"If we want to ignore the behavior of productivity and look only at the evolution of GDP, a convergence of two tenths a year (as in 2018) means that it would take 130 years to reach the European Union average," says the Forum for Competitiveness, in its February balance sheet. That is, Portugal on average in the European Union only in 2149.
The Forum also warns that in 2018 the balance of current and capital accounts was 903 million euros (0.5% of GDP), just over a third of the surplus of 2,699 million in 2017. And that "the slowdown of exports, especially tourism services, could jeopardize the preservation of positive external balances by 2019. "
In 2019 and 2020, even Greece will grow more than Portugal, according to the Forum led by Pedro Ferraz da Costa.
Portugal's fourth-quarter GDP growth (1.7%) was slightly worse than expected, on the export side, which was heavily affected by occasional effects in ports. "For the year as a whole, there was a growth of 2.1%, a clear deceleration to 2.8% in 2017, and an appreciable deviation from the government estimate (2.3%)," he said.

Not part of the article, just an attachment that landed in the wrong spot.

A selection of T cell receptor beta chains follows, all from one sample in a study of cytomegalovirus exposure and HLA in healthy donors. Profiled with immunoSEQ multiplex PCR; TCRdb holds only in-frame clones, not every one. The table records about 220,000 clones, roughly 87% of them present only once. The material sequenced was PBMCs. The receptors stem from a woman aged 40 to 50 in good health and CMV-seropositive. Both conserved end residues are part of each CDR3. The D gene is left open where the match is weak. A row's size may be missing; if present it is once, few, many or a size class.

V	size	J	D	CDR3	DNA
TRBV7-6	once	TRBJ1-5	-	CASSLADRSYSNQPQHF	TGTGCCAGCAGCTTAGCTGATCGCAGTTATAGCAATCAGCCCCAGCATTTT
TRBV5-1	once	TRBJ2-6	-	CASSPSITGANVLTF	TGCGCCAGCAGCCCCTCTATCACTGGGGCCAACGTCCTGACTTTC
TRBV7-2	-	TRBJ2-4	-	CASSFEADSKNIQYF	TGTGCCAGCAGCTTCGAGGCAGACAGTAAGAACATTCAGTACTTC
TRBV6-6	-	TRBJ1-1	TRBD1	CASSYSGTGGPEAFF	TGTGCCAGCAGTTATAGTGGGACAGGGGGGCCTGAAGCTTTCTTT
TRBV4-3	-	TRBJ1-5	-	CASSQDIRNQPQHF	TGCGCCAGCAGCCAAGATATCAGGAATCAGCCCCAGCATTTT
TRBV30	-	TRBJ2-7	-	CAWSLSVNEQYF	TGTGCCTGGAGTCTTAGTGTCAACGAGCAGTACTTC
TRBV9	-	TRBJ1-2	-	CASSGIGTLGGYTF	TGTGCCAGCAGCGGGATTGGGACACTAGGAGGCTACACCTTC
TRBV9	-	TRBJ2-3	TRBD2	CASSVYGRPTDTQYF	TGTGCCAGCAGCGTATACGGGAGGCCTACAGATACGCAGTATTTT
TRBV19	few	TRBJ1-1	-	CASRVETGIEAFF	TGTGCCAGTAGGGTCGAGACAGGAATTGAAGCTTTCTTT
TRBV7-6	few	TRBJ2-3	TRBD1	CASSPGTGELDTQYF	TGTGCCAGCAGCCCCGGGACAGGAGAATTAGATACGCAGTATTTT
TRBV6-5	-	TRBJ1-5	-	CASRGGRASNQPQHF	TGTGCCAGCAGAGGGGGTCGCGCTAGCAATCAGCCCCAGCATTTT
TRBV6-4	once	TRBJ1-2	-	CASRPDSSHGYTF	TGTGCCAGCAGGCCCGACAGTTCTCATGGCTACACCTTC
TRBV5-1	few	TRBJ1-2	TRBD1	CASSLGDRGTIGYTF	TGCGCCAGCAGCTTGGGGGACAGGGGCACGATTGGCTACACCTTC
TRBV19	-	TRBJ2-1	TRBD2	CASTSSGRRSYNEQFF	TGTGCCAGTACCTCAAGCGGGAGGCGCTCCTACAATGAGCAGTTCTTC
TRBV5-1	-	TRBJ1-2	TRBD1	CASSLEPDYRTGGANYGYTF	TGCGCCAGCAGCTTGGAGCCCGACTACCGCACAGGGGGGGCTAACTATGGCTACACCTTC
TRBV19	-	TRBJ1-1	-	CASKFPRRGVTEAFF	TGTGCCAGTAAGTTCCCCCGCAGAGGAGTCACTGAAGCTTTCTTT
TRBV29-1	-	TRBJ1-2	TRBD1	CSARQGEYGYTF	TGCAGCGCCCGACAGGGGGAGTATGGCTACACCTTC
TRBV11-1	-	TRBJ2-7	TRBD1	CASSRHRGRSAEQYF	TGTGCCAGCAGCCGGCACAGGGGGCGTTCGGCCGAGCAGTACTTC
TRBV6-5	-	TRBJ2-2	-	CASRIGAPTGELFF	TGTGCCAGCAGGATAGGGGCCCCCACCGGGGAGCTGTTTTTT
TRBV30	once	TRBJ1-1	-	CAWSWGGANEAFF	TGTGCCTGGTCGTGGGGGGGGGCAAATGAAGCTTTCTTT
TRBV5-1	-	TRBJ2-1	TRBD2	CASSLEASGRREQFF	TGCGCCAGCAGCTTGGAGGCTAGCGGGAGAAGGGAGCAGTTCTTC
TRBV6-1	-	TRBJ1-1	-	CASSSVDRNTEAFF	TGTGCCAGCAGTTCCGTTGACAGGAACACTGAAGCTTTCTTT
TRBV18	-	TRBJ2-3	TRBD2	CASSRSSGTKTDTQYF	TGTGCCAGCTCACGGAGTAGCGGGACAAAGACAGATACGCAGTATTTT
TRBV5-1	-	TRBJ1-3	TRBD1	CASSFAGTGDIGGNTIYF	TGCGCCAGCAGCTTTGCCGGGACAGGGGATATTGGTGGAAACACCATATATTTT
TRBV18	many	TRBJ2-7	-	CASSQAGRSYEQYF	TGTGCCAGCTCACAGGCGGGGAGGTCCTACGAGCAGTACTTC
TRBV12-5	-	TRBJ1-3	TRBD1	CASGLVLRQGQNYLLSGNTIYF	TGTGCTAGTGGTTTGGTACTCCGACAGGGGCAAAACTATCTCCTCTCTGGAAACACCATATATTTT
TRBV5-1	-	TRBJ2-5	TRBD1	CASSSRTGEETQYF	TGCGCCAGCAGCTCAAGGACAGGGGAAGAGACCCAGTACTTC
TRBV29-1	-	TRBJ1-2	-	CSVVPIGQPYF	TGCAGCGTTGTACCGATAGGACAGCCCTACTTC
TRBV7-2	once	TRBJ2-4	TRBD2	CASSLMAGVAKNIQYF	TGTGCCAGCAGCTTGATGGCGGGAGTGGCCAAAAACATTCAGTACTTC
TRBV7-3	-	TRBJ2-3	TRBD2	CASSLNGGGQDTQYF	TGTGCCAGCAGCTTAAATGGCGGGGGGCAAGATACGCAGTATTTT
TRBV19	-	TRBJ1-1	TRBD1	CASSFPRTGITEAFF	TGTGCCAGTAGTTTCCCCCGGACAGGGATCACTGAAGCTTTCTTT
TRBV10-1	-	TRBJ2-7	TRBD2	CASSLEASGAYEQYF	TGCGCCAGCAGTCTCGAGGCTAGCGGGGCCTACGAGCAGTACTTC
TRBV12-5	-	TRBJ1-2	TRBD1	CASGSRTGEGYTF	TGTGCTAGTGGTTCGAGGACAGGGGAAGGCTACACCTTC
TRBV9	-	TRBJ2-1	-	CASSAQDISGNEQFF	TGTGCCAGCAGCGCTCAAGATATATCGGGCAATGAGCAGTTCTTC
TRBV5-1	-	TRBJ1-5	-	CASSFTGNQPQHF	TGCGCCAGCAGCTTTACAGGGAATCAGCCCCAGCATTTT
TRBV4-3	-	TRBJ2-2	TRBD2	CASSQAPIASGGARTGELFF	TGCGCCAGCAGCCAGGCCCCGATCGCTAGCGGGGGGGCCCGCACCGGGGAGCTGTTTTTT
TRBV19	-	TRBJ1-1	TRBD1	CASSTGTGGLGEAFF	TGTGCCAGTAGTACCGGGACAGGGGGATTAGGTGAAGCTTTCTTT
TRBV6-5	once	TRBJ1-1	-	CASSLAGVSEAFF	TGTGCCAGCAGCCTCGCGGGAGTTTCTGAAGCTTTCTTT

"It is true that the external environment is decelerating, but the bad behavior of exports results mainly from the disruption in ports, which should not be repeated in the following quarters. Already the external slowdown can be accentuated "
"Employment, in terms of national accounts, grew by 2.3% in 2018, more than the rise of 2.1% of GDP. That is, productivity fell 0.2%, "reads the note.
In relation to the fourth quarter, there was the same loss of productivity, with employment increasing by 1.9% compared with a rise of 1.7% of GDP, warns the Forum.
"With employment rising 2.3%, if productivity was also rising, as with countries at our level of development, GDP could be growing by 4%," the Forum added.
According to the European Commission (European Semester 2019), "Portugal has one of the lowest investment rates in the EU," the Forum points out.
At the same time, Portugal faces multiple investment constraints. "In other words, it seems that we are creating our own problems", says the Forum for Competitiveness.